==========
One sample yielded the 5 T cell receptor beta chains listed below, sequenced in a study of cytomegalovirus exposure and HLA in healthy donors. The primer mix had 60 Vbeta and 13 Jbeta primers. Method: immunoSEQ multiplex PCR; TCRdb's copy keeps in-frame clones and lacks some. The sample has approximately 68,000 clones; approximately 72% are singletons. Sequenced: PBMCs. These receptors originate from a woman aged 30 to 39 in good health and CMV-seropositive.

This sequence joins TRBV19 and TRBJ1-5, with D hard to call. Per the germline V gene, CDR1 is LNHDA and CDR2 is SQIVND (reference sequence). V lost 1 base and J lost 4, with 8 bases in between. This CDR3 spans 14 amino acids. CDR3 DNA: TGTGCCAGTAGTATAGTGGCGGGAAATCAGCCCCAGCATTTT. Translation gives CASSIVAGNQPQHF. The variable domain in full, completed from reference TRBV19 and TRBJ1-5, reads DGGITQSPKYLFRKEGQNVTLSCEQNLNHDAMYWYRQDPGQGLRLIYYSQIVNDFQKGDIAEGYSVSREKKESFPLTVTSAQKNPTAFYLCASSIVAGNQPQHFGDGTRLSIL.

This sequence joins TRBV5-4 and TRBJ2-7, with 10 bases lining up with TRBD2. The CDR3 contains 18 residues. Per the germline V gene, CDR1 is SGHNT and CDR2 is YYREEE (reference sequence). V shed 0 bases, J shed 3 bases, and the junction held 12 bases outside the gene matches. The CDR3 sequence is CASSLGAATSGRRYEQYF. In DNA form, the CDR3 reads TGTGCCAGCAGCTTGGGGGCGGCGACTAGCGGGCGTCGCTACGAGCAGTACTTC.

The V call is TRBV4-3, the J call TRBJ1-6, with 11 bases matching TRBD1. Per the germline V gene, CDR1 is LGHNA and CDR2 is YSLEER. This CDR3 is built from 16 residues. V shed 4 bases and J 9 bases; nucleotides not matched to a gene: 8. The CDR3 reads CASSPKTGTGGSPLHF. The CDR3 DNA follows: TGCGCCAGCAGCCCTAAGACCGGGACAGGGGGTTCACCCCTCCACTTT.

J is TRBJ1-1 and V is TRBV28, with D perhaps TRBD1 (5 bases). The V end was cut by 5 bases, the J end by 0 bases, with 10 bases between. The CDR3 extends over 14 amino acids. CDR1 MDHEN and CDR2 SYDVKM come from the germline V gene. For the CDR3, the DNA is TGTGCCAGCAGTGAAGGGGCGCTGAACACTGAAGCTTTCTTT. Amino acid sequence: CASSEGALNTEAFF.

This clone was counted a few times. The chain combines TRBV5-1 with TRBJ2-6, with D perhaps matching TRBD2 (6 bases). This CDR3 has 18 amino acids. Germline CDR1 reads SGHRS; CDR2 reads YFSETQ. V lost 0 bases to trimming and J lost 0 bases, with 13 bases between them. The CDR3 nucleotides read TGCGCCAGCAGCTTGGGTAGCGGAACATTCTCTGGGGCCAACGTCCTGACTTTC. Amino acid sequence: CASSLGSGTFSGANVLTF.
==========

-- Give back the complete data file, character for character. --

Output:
One sample yielded the 5 T cell receptor beta chains listed below, sequenced in a study of cytomegalovirus exposure and HLA in healthy donors. The primer mix had 60 Vbeta and 13 Jbeta primers. Method: immunoSEQ multiplex PCR; TCRdb's copy keeps in-frame clones and lacks some. The sample has approximately 68,000 clones; approximately 72% are singletons. Sequenced: PBMCs. These receptors originate from a woman aged 30 to 39 in good health and CMV-seropositive.

This sequence joins TRBV19 and TRBJ1-5, with D hard to call. Per the germline V gene, CDR1 is LNHDA and CDR2 is SQIVND (reference sequence). V lost 1 base and J lost 4, with 8 bases in between. This CDR3 spans 14 amino acids. CDR3 DNA: TGTGCCAGTAGTATAGTGGCGGGAAATCAGCCCCAGCATTTT. Translation gives CASSIVAGNQPQHF. The variable domain in full, completed from reference TRBV19 and TRBJ1-5, reads DGGITQSPKYLFRKEGQNVTLSCEQNLNHDAMYWYRQDPGQGLRLIYYSQIVNDFQKGDIAEGYSVSREKKESFPLTVTSAQKNPTAFYLCASSIVAGNQPQHFGDGTRLSIL.

This sequence joins TRBV5-4 and TRBJ2-7, with 10 bases lining up with TRBD2. The CDR3 contains 18 residues. Per the germline V gene, CDR1 is SGHNT and CDR2 is YYREEE (reference sequence). V shed 0 bases, J shed 3 bases, and the junction held 12 bases outside the gene matches. The CDR3 sequence is CASSLGAATSGRRYEQYF. In DNA form, the CDR3 reads TGTGCCAGCAGCTTGGGGGCGGCGACTAGCGGGCGTCGCTACGAGCAGTACTTC.

The V call is TRBV4-3, the J call TRBJ1-6, with 11 bases matching TRBD1. Per the germline V gene, CDR1 is LGHNA and CDR2 is YSLEER. This CDR3 is built from 16 residues. V shed 4 bases and J 9 bases; nucleotides not matched to a gene: 8. The CDR3 reads CASSPKTGTGGSPLHF. The CDR3 DNA follows: TGCGCCAGCAGCCCTAAGACCGGGACAGGGGGTTCACCCCTCCACTTT.

J is TRBJ1-1 and V is TRBV28, with D perhaps TRBD1 (5 bases). The V end was cut by 5 bases, the J end by 0 bases, with 10 bases between. The CDR3 extends over 14 amino acids. CDR1 MDHEN and CDR2 SYDVKM come from the germline V gene. For the CDR3, the DNA is TGTGCCAGCAGTGAAGGGGCGCTGAACACTGAAGCTTTCTTT. Amino acid sequence: CASSEGALNTEAFF.

This clone was counted a few times. The chain combines TRBV5-1 with TRBJ2-6, with D perhaps matching TRBD2 (6 bases). This CDR3 has 18 amino acids. Germline CDR1 reads SGHRS; CDR2 reads YFSETQ. V lost 0 bases to trimming and J lost 0 bases, with 13 bases between them. The CDR3 nucleotides read TGCGCCAGCAGCTTGGGTAGCGGAACATTCTCTGGGGCCAACGTCCTGACTTTC. Amino acid sequence: CASSLGSGTFSGANVLTF.